UX Word of the Day: Orientation

You are here.

If you’ve ever traveled to another city, then you immediately understand the importance of knowing where you are relative to other things.

And you probably know very well the anxiety — or fear — of feeling lost, confused, or disoriented in a strange city.

Where is your hotel from where you’re standing? Is it 3 blocks or 30 blocks away? Where is the baggage claim or airport bus shuttle? Do you need to find a tram or an escalator to get there?


Knowing where you are within the site, app, or page.

How much longer is this article? Are you still near the top of the page or near the bottom? Glancing at the scrollbar can help you orient your position. But what if there’s no scroll bar?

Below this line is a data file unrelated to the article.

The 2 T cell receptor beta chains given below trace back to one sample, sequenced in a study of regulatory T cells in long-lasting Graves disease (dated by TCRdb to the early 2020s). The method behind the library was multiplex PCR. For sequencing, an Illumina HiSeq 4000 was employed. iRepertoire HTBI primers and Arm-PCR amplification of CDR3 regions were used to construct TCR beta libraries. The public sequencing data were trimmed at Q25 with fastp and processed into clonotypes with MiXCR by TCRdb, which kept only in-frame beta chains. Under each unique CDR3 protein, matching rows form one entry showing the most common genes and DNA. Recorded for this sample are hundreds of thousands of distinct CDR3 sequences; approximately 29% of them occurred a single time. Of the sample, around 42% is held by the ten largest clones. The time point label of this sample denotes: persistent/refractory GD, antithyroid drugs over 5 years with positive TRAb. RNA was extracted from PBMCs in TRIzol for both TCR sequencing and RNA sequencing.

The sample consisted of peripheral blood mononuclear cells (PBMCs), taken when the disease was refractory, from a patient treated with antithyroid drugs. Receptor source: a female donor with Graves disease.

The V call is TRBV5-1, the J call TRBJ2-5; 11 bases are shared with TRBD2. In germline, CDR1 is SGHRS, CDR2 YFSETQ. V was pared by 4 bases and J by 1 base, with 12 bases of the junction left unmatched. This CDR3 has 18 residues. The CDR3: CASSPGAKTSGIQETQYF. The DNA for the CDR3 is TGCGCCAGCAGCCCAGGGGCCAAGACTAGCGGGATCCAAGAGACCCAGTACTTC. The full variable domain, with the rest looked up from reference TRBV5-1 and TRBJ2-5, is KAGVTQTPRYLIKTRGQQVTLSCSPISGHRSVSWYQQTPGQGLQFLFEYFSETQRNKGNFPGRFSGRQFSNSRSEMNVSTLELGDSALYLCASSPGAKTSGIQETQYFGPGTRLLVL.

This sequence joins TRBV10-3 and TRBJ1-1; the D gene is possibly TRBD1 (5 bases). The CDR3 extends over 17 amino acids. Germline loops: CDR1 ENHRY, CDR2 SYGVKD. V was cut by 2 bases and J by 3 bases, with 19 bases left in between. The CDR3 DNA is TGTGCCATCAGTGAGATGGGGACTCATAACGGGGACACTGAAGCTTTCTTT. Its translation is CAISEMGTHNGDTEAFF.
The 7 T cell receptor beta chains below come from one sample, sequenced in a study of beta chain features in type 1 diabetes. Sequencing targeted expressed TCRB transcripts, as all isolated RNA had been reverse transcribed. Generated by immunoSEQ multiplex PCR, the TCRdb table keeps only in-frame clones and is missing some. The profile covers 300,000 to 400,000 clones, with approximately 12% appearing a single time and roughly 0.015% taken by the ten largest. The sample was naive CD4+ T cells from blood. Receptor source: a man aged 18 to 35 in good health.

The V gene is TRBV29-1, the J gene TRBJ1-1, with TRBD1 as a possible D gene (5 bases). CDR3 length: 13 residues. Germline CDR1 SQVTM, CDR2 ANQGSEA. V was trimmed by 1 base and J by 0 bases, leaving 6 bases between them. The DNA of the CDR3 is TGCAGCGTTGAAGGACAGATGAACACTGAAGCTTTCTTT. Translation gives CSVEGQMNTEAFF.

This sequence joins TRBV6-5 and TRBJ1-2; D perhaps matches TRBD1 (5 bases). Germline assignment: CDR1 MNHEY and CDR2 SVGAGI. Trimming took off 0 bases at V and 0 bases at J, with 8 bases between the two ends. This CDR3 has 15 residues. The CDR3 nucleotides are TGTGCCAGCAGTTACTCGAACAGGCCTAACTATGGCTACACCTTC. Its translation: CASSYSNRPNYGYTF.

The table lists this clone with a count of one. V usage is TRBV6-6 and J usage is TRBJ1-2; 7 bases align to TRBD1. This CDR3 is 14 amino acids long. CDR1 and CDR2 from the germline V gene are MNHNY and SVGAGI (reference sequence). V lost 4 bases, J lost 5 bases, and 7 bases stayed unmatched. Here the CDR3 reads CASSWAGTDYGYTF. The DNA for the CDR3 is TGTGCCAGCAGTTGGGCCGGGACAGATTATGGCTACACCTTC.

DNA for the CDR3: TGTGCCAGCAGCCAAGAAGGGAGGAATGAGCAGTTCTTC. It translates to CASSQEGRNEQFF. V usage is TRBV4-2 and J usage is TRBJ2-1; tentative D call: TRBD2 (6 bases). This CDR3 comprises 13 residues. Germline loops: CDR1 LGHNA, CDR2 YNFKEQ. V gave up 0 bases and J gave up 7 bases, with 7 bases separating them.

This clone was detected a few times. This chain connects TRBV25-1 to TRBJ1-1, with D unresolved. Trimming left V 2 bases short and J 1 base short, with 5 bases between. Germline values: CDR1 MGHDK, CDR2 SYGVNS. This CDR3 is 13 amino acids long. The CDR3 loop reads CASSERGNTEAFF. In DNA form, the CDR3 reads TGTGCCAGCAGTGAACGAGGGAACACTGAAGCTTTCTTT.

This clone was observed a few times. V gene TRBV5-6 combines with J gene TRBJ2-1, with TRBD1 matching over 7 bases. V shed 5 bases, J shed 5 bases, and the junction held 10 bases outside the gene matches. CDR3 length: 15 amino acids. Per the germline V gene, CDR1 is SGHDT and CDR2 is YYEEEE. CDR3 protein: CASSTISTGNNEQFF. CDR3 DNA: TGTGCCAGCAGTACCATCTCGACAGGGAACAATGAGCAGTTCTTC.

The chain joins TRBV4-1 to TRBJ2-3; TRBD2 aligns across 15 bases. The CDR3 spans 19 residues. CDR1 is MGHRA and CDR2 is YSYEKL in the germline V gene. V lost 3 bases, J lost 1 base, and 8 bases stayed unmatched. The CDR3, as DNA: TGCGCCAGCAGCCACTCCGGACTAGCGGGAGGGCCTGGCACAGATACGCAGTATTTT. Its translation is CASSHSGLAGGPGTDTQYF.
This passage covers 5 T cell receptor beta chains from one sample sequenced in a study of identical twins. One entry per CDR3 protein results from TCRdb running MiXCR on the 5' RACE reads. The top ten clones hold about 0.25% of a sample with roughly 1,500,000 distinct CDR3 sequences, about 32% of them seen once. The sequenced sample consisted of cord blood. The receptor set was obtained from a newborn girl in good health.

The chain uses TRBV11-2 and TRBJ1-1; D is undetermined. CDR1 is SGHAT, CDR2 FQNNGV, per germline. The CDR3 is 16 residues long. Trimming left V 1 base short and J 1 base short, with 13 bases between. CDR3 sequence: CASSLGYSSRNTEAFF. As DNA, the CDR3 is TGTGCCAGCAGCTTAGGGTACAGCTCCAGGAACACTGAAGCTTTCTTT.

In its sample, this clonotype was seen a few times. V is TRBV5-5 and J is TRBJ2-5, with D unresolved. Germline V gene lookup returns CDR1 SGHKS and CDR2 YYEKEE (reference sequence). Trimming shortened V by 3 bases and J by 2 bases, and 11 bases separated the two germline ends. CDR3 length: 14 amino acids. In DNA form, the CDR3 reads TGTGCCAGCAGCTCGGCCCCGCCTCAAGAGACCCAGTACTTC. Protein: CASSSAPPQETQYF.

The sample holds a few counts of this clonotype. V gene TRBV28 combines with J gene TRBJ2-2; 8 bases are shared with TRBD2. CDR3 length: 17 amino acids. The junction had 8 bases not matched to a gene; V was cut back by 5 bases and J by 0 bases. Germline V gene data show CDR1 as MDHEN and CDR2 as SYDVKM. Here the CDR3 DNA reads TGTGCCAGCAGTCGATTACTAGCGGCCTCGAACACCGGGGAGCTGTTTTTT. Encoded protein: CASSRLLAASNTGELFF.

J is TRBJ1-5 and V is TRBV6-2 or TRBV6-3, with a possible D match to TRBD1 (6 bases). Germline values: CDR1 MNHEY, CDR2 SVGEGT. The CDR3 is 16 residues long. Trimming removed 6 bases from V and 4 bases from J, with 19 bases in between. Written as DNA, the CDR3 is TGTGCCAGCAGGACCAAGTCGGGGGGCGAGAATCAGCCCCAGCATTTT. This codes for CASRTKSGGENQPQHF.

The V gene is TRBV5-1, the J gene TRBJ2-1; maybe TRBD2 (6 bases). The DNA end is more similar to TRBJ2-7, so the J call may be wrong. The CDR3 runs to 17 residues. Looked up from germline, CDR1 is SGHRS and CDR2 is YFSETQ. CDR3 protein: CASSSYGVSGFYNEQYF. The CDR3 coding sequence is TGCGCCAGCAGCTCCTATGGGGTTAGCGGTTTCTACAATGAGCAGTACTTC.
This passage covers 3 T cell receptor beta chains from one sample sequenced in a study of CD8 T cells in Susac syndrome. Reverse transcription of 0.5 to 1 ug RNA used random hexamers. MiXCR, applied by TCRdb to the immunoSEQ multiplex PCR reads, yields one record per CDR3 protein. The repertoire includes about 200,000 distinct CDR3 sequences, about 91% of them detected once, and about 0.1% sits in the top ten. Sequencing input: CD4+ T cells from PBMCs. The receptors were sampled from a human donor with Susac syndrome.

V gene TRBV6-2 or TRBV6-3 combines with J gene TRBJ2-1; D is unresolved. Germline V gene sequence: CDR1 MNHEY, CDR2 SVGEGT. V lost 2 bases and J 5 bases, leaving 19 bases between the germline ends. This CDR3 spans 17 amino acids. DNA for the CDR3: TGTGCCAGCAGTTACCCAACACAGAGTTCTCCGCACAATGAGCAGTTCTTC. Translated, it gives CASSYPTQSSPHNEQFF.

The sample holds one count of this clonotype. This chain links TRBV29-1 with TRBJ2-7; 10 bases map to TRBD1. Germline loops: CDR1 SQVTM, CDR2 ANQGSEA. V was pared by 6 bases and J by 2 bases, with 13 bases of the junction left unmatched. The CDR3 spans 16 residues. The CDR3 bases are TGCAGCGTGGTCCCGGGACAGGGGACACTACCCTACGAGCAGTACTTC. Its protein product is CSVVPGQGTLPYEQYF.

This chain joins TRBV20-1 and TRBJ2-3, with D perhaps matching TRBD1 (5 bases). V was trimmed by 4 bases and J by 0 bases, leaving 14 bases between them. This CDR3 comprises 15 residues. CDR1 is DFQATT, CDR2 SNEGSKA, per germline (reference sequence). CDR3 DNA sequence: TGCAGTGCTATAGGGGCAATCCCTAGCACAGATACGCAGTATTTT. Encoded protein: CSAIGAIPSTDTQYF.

How many more steps are in this checkout process or online survey? The progress bar provides reassurance that the end is near, unless there isn’t one.

Feeling lost sucks. By providing simple visual indicators, you can help your audience understand where they are and help them in their decision-making process.

Examples of orientation cues:

  • Breadcrumbs – the path of how you got here
  • Progress bar – where you are relative to the total number of steps
  • Scroll bar – the height (or width) of the page
  • Click state – which links or buttons you’ve already clicked
  • Volume control – how much louder can you turn up the sound
  • Video progress bar – how much longer is the video

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Author: Kristine Remer

June UX is led by Kristine Remer, a CX / UX research and strategy consultant in Minneapolis. She helps companies drive significant business outcomes by finding and solving customer problems. When she's not creating customer journey maps and conducting diary studies, Kristine is either kayaking or watching her kids play soccer.